Thursday, April 8, 2010

Parque Nacional Volcan Poas

We spent Maundy Thursday of Semana Santa at one of Costa Rica’s 25 National Parks, Poas Volcano National Park. We were treated to the trip by our Tico padres, which was very generous, because it is about 5x as expensive for non-residents to enter the park and since we are only lowly Peace Corps Trainees we don’t have P.C. I.D.s that would qualify us as residents. The trip was a bit of a whirlwind, even by last summer’s standards, just when we were about to head into the gift shop after a quick spin through the visitor’s center and art gallery our padre intercepted us, handed us a postcard and we were on our way to the crater.
The sights and smells brought us right back to Yellowstone. Poas is an active volcano that spews sulfuric clouds on a regular basis and is thought to be due for a full-blown eruption in the very near future. When we first got to the edge of the crater (there’s a fence) we couldn’t see anything because we were engulfed by a cloud, but the wind quickly shifted and we were able to see the bright blue pool in the center of the crater and the bright orange markings from iron residues. After some photos we headed to Laguna Botos, a lagoon named for an indigenous tribe that used to live near the lagoon.
On the way back from the lagoon, on a paved trail, we encountered a group of people in awe of an animal. I’m sure you’re thinking what we thinking, a lemur, perhaps a sloth, a monkey, at the very least some beautiful bird.
No, it was a squirrel, just a squirrel. A squirrel that was very used to humans. Our host madre quickly dug in her purse for treat for said squirrel. The first thing she found was spearmint gum. Initially the squirrel took the piece of gum out of her hand, but he quickly realized he didn’t like gum. While our madre looked deeper in her purse, another family with two young girls and crackers showed up. The squirrel ended up enjoying some of the crackers, however he did not like the packet of sugar that our madre dumped on the trail. As wild as Costa Rica may seem, a critter that is all to common back home is enough to back up a trail and entertain a bunch of Ticos.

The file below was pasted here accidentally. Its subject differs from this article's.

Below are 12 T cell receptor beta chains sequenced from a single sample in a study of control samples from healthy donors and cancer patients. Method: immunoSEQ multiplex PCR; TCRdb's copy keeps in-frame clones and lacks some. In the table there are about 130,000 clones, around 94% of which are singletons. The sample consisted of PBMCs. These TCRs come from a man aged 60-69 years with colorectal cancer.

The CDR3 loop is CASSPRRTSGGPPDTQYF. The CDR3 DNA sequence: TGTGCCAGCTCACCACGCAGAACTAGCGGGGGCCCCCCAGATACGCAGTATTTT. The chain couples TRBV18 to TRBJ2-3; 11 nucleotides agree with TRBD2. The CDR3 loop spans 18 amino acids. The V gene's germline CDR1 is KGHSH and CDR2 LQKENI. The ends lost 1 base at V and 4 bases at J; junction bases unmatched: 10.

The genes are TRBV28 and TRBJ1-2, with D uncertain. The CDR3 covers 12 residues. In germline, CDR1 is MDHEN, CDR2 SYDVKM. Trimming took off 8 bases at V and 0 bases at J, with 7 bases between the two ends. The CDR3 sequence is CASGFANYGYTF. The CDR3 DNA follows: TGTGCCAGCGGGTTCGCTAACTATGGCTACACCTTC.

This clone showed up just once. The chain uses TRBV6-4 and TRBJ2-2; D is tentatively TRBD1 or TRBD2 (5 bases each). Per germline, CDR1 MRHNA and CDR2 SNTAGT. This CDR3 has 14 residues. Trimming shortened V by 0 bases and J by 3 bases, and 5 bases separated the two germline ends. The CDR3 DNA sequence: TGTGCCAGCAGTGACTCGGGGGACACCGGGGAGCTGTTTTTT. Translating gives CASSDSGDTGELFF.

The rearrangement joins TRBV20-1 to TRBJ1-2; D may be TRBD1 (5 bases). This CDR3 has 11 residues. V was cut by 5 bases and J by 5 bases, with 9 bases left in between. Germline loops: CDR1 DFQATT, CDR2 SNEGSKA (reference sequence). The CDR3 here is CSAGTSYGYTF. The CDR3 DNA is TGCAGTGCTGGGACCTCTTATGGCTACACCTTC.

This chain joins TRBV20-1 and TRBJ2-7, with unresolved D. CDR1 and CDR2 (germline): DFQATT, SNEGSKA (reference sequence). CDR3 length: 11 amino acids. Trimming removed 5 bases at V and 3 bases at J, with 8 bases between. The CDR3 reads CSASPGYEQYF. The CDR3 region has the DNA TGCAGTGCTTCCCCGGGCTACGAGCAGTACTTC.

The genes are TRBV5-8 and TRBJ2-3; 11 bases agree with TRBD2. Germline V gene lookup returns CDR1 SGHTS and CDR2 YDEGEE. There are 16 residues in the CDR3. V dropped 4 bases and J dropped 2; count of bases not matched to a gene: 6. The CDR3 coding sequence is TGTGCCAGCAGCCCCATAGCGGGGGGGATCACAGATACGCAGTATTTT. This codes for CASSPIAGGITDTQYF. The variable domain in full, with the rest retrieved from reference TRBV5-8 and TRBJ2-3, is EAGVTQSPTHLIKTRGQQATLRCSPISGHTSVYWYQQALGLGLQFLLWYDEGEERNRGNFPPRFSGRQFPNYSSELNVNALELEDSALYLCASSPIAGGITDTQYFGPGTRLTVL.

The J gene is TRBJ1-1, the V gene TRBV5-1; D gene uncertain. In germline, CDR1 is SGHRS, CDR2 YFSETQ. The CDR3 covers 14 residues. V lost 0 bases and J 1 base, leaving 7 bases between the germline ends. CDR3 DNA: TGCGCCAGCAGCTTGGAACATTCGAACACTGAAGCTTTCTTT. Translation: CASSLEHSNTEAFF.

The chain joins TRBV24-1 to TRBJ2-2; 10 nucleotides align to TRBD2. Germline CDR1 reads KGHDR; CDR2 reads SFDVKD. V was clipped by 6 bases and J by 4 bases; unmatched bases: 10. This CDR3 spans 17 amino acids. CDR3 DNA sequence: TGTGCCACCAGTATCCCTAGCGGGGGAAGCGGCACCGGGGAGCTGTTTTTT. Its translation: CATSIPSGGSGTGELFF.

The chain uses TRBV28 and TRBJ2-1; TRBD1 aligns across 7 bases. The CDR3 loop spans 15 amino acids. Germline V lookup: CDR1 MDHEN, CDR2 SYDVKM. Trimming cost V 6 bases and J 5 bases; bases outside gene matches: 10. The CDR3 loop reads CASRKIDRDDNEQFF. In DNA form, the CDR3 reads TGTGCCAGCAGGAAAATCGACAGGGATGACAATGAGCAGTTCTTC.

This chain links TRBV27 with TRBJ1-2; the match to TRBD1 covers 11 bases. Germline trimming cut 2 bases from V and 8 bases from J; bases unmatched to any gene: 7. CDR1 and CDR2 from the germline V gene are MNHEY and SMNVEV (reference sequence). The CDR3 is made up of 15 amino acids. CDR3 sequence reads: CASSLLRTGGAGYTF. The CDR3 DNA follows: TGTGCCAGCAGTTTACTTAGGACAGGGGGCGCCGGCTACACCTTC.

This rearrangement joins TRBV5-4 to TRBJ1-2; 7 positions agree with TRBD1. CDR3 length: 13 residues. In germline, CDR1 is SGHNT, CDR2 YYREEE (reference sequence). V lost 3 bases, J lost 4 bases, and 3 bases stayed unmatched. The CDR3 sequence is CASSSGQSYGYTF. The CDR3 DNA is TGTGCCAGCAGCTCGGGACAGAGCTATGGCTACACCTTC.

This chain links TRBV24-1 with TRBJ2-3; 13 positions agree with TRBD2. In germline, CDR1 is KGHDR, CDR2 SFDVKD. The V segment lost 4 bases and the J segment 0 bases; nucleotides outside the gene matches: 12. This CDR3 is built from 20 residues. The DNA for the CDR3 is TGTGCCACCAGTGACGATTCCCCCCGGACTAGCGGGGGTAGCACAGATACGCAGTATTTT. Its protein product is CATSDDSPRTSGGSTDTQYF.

After we were finished with the circus, we made our way to a picnic site for a delicious lunch of rice and beans, after which, we were able to steal a few moments in the gift shop.
All in all, it was nice to get back to nature and I was inspired to find (or create) “Leave No Trace” materials in Spanish for our future site. Hopefully this was just the beginning of our National Parks in Costa Rica.

1 comment:

Daniel said...

Wow, what a great experience for you two. I love following you guys on the blog.

U. Dan